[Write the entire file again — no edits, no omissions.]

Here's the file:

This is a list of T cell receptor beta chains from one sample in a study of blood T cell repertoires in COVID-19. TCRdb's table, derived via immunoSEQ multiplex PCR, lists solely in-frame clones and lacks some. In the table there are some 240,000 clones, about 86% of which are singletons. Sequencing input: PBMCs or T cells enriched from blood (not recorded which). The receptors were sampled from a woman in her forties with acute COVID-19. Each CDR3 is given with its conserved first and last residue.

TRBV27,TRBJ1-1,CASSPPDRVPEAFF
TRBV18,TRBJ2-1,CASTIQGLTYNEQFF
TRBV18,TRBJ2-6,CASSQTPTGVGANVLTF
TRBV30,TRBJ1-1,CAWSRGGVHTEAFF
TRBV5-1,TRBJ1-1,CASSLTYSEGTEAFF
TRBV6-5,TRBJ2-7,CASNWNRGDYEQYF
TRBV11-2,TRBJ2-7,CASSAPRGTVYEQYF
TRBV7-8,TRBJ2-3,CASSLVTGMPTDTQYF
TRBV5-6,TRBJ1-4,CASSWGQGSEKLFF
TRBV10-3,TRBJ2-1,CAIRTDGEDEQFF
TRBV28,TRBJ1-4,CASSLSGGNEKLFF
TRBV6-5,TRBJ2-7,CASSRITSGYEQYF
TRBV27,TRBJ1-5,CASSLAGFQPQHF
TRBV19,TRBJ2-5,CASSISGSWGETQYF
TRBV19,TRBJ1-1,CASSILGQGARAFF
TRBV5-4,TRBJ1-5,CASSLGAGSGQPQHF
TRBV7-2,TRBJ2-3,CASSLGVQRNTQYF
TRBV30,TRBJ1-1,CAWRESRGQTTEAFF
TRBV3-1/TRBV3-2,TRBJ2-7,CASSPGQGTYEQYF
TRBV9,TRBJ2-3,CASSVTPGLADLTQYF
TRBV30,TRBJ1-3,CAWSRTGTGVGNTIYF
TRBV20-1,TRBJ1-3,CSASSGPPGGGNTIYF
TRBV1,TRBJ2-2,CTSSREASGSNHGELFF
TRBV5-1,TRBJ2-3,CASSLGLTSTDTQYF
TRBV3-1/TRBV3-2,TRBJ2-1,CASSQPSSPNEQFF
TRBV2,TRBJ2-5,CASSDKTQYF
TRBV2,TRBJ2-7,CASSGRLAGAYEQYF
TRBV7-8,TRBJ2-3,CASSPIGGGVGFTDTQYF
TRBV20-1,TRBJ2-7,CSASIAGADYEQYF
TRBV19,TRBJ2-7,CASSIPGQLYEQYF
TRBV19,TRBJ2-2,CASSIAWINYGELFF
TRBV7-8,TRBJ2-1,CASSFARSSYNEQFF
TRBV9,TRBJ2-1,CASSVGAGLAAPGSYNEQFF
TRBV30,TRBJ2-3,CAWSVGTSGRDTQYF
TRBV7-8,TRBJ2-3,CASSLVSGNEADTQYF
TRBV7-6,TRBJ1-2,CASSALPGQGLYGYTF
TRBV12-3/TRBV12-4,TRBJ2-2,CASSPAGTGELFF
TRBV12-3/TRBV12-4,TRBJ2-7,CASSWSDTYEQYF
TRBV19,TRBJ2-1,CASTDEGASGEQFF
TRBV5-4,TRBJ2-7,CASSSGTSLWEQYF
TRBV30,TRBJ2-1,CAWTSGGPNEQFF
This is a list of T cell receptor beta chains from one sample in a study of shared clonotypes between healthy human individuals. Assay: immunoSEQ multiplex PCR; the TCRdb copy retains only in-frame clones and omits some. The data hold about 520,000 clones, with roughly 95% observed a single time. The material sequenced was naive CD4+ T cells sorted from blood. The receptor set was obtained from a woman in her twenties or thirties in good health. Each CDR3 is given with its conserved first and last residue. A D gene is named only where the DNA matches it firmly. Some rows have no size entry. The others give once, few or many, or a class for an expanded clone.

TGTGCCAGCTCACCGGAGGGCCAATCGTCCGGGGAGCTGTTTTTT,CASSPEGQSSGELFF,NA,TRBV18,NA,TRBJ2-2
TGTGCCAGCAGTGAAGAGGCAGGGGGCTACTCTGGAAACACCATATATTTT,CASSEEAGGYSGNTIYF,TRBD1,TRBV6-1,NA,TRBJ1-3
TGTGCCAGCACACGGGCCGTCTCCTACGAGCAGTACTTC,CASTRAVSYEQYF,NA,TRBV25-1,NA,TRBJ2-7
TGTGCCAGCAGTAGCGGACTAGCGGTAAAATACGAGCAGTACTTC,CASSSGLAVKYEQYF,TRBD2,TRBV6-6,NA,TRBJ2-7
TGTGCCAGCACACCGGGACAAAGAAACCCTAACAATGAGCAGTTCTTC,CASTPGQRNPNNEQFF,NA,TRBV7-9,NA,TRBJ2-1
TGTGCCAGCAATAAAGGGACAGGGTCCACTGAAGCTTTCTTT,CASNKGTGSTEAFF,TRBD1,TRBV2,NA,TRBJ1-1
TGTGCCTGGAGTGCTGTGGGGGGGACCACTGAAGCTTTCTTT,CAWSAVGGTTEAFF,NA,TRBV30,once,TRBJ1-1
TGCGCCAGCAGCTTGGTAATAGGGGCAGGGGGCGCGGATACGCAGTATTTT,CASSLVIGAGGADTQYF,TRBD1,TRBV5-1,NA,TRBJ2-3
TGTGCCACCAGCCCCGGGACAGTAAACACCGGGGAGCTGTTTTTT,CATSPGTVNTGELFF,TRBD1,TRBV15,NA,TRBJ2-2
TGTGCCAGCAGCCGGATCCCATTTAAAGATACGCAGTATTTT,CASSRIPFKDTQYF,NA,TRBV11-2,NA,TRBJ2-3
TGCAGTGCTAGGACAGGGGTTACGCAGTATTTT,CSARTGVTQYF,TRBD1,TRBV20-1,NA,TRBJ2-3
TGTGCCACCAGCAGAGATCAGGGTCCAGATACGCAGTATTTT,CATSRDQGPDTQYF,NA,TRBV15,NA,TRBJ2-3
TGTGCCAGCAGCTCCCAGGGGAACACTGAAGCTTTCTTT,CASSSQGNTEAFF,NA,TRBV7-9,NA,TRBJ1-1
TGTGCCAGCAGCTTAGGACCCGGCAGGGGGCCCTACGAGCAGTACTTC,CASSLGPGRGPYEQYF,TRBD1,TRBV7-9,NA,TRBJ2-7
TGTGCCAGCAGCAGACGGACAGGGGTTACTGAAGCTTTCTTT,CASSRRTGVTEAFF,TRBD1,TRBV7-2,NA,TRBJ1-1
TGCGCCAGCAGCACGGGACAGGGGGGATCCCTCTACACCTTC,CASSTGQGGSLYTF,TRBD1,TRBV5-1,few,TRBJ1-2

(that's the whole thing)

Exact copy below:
This is a list of T cell receptor beta chains from one sample in a study of blood T cell repertoires in COVID-19. TCRdb's table, derived via immunoSEQ multiplex PCR, lists solely in-frame clones and lacks some. In the table there are some 240,000 clones, about 86% of which are singletons. Sequencing input: PBMCs or T cells enriched from blood (not recorded which). The receptors were sampled from a woman in her forties with acute COVID-19. Each CDR3 is given with its conserved first and last residue.

TRBV27,TRBJ1-1,CASSPPDRVPEAFF
TRBV18,TRBJ2-1,CASTIQGLTYNEQFF
TRBV18,TRBJ2-6,CASSQTPTGVGANVLTF
TRBV30,TRBJ1-1,CAWSRGGVHTEAFF
TRBV5-1,TRBJ1-1,CASSLTYSEGTEAFF
TRBV6-5,TRBJ2-7,CASNWNRGDYEQYF
TRBV11-2,TRBJ2-7,CASSAPRGTVYEQYF
TRBV7-8,TRBJ2-3,CASSLVTGMPTDTQYF
TRBV5-6,TRBJ1-4,CASSWGQGSEKLFF
TRBV10-3,TRBJ2-1,CAIRTDGEDEQFF
TRBV28,TRBJ1-4,CASSLSGGNEKLFF
TRBV6-5,TRBJ2-7,CASSRITSGYEQYF
TRBV27,TRBJ1-5,CASSLAGFQPQHF
TRBV19,TRBJ2-5,CASSISGSWGETQYF
TRBV19,TRBJ1-1,CASSILGQGARAFF
TRBV5-4,TRBJ1-5,CASSLGAGSGQPQHF
TRBV7-2,TRBJ2-3,CASSLGVQRNTQYF
TRBV30,TRBJ1-1,CAWRESRGQTTEAFF
TRBV3-1/TRBV3-2,TRBJ2-7,CASSPGQGTYEQYF
TRBV9,TRBJ2-3,CASSVTPGLADLTQYF
TRBV30,TRBJ1-3,CAWSRTGTGVGNTIYF
TRBV20-1,TRBJ1-3,CSASSGPPGGGNTIYF
TRBV1,TRBJ2-2,CTSSREASGSNHGELFF
TRBV5-1,TRBJ2-3,CASSLGLTSTDTQYF
TRBV3-1/TRBV3-2,TRBJ2-1,CASSQPSSPNEQFF
TRBV2,TRBJ2-5,CASSDKTQYF
TRBV2,TRBJ2-7,CASSGRLAGAYEQYF
TRBV7-8,TRBJ2-3,CASSPIGGGVGFTDTQYF
TRBV20-1,TRBJ2-7,CSASIAGADYEQYF
TRBV19,TRBJ2-7,CASSIPGQLYEQYF
TRBV19,TRBJ2-2,CASSIAWINYGELFF
TRBV7-8,TRBJ2-1,CASSFARSSYNEQFF
TRBV9,TRBJ2-1,CASSVGAGLAAPGSYNEQFF
TRBV30,TRBJ2-3,CAWSVGTSGRDTQYF
TRBV7-8,TRBJ2-3,CASSLVSGNEADTQYF
TRBV7-6,TRBJ1-2,CASSALPGQGLYGYTF
TRBV12-3/TRBV12-4,TRBJ2-2,CASSPAGTGELFF
TRBV12-3/TRBV12-4,TRBJ2-7,CASSWSDTYEQYF
TRBV19,TRBJ2-1,CASTDEGASGEQFF
TRBV5-4,TRBJ2-7,CASSSGTSLWEQYF
TRBV30,TRBJ2-1,CAWTSGGPNEQFF
This is a list of T cell receptor beta chains from one sample in a study of shared clonotypes between healthy human individuals. Assay: immunoSEQ multiplex PCR; the TCRdb copy retains only in-frame clones and omits some. The data hold about 520,000 clones, with roughly 95% observed a single time. The material sequenced was naive CD4+ T cells sorted from blood. The receptor set was obtained from a woman in her twenties or thirties in good health. Each CDR3 is given with its conserved first and last residue. A D gene is named only where the DNA matches it firmly. Some rows have no size entry. The others give once, few or many, or a class for an expanded clone.

TGTGCCAGCTCACCGGAGGGCCAATCGTCCGGGGAGCTGTTTTTT,CASSPEGQSSGELFF,NA,TRBV18,NA,TRBJ2-2
TGTGCCAGCAGTGAAGAGGCAGGGGGCTACTCTGGAAACACCATATATTTT,CASSEEAGGYSGNTIYF,TRBD1,TRBV6-1,NA,TRBJ1-3
TGTGCCAGCACACGGGCCGTCTCCTACGAGCAGTACTTC,CASTRAVSYEQYF,NA,TRBV25-1,NA,TRBJ2-7
TGTGCCAGCAGTAGCGGACTAGCGGTAAAATACGAGCAGTACTTC,CASSSGLAVKYEQYF,TRBD2,TRBV6-6,NA,TRBJ2-7
TGTGCCAGCACACCGGGACAAAGAAACCCTAACAATGAGCAGTTCTTC,CASTPGQRNPNNEQFF,NA,TRBV7-9,NA,TRBJ2-1
TGTGCCAGCAATAAAGGGACAGGGTCCACTGAAGCTTTCTTT,CASNKGTGSTEAFF,TRBD1,TRBV2,NA,TRBJ1-1
TGTGCCTGGAGTGCTGTGGGGGGGACCACTGAAGCTTTCTTT,CAWSAVGGTTEAFF,NA,TRBV30,once,TRBJ1-1
TGCGCCAGCAGCTTGGTAATAGGGGCAGGGGGCGCGGATACGCAGTATTTT,CASSLVIGAGGADTQYF,TRBD1,TRBV5-1,NA,TRBJ2-3
TGTGCCACCAGCCCCGGGACAGTAAACACCGGGGAGCTGTTTTTT,CATSPGTVNTGELFF,TRBD1,TRBV15,NA,TRBJ2-2
TGTGCCAGCAGCCGGATCCCATTTAAAGATACGCAGTATTTT,CASSRIPFKDTQYF,NA,TRBV11-2,NA,TRBJ2-3
TGCAGTGCTAGGACAGGGGTTACGCAGTATTTT,CSARTGVTQYF,TRBD1,TRBV20-1,NA,TRBJ2-3
TGTGCCACCAGCAGAGATCAGGGTCCAGATACGCAGTATTTT,CATSRDQGPDTQYF,NA,TRBV15,NA,TRBJ2-3
TGTGCCAGCAGCTCCCAGGGGAACACTGAAGCTTTCTTT,CASSSQGNTEAFF,NA,TRBV7-9,NA,TRBJ1-1
TGTGCCAGCAGCTTAGGACCCGGCAGGGGGCCCTACGAGCAGTACTTC,CASSLGPGRGPYEQYF,TRBD1,TRBV7-9,NA,TRBJ2-7
TGTGCCAGCAGCAGACGGACAGGGGTTACTGAAGCTTTCTTT,CASSRRTGVTEAFF,TRBD1,TRBV7-2,NA,TRBJ1-1
TGCGCCAGCAGCACGGGACAGGGGGGATCCCTCTACACCTTC,CASSTGQGGSLYTF,TRBD1,TRBV5-1,few,TRBJ1-2